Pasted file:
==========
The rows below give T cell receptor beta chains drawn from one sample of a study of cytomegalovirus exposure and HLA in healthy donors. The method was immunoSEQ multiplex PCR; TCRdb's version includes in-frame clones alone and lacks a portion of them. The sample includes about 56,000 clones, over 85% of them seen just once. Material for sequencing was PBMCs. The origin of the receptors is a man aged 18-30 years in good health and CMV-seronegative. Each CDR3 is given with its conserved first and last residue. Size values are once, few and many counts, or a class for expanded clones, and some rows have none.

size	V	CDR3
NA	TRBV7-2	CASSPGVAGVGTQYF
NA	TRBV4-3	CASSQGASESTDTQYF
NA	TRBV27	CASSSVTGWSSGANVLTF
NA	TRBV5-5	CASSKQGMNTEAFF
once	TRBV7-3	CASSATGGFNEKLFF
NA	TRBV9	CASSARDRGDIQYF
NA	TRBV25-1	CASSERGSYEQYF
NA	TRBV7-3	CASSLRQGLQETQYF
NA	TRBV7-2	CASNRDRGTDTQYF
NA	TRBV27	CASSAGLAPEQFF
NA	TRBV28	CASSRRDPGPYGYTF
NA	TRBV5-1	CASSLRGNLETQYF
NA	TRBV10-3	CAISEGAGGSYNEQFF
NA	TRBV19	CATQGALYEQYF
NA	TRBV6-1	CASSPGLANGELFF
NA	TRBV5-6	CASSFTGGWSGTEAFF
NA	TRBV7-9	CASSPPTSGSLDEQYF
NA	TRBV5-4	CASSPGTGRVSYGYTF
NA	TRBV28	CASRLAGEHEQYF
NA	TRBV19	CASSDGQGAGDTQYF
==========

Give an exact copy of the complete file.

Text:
The rows below give T cell receptor beta chains drawn from one sample of a study of cytomegalovirus exposure and HLA in healthy donors. The method was immunoSEQ multiplex PCR; TCRdb's version includes in-frame clones alone and lacks a portion of them. The sample includes about 56,000 clones, over 85% of them seen just once. Material for sequencing was PBMCs. The origin of the receptors is a man aged 18-30 years in good health and CMV-seronegative. Each CDR3 is given with its conserved first and last residue. Size values are once, few and many counts, or a class for expanded clones, and some rows have none.

size	V	CDR3
NA	TRBV7-2	CASSPGVAGVGTQYF
NA	TRBV4-3	CASSQGASESTDTQYF
NA	TRBV27	CASSSVTGWSSGANVLTF
NA	TRBV5-5	CASSKQGMNTEAFF
once	TRBV7-3	CASSATGGFNEKLFF
NA	TRBV9	CASSARDRGDIQYF
NA	TRBV25-1	CASSERGSYEQYF
NA	TRBV7-3	CASSLRQGLQETQYF
NA	TRBV7-2	CASNRDRGTDTQYF
NA	TRBV27	CASSAGLAPEQFF
NA	TRBV28	CASSRRDPGPYGYTF
NA	TRBV5-1	CASSLRGNLETQYF
NA	TRBV10-3	CAISEGAGGSYNEQFF
NA	TRBV19	CATQGALYEQYF
NA	TRBV6-1	CASSPGLANGELFF
NA	TRBV5-6	CASSFTGGWSGTEAFF
NA	TRBV7-9	CASSPPTSGSLDEQYF
NA	TRBV5-4	CASSPGTGRVSYGYTF
NA	TRBV28	CASRLAGEHEQYF
NA	TRBV19	CASSDGQGAGDTQYF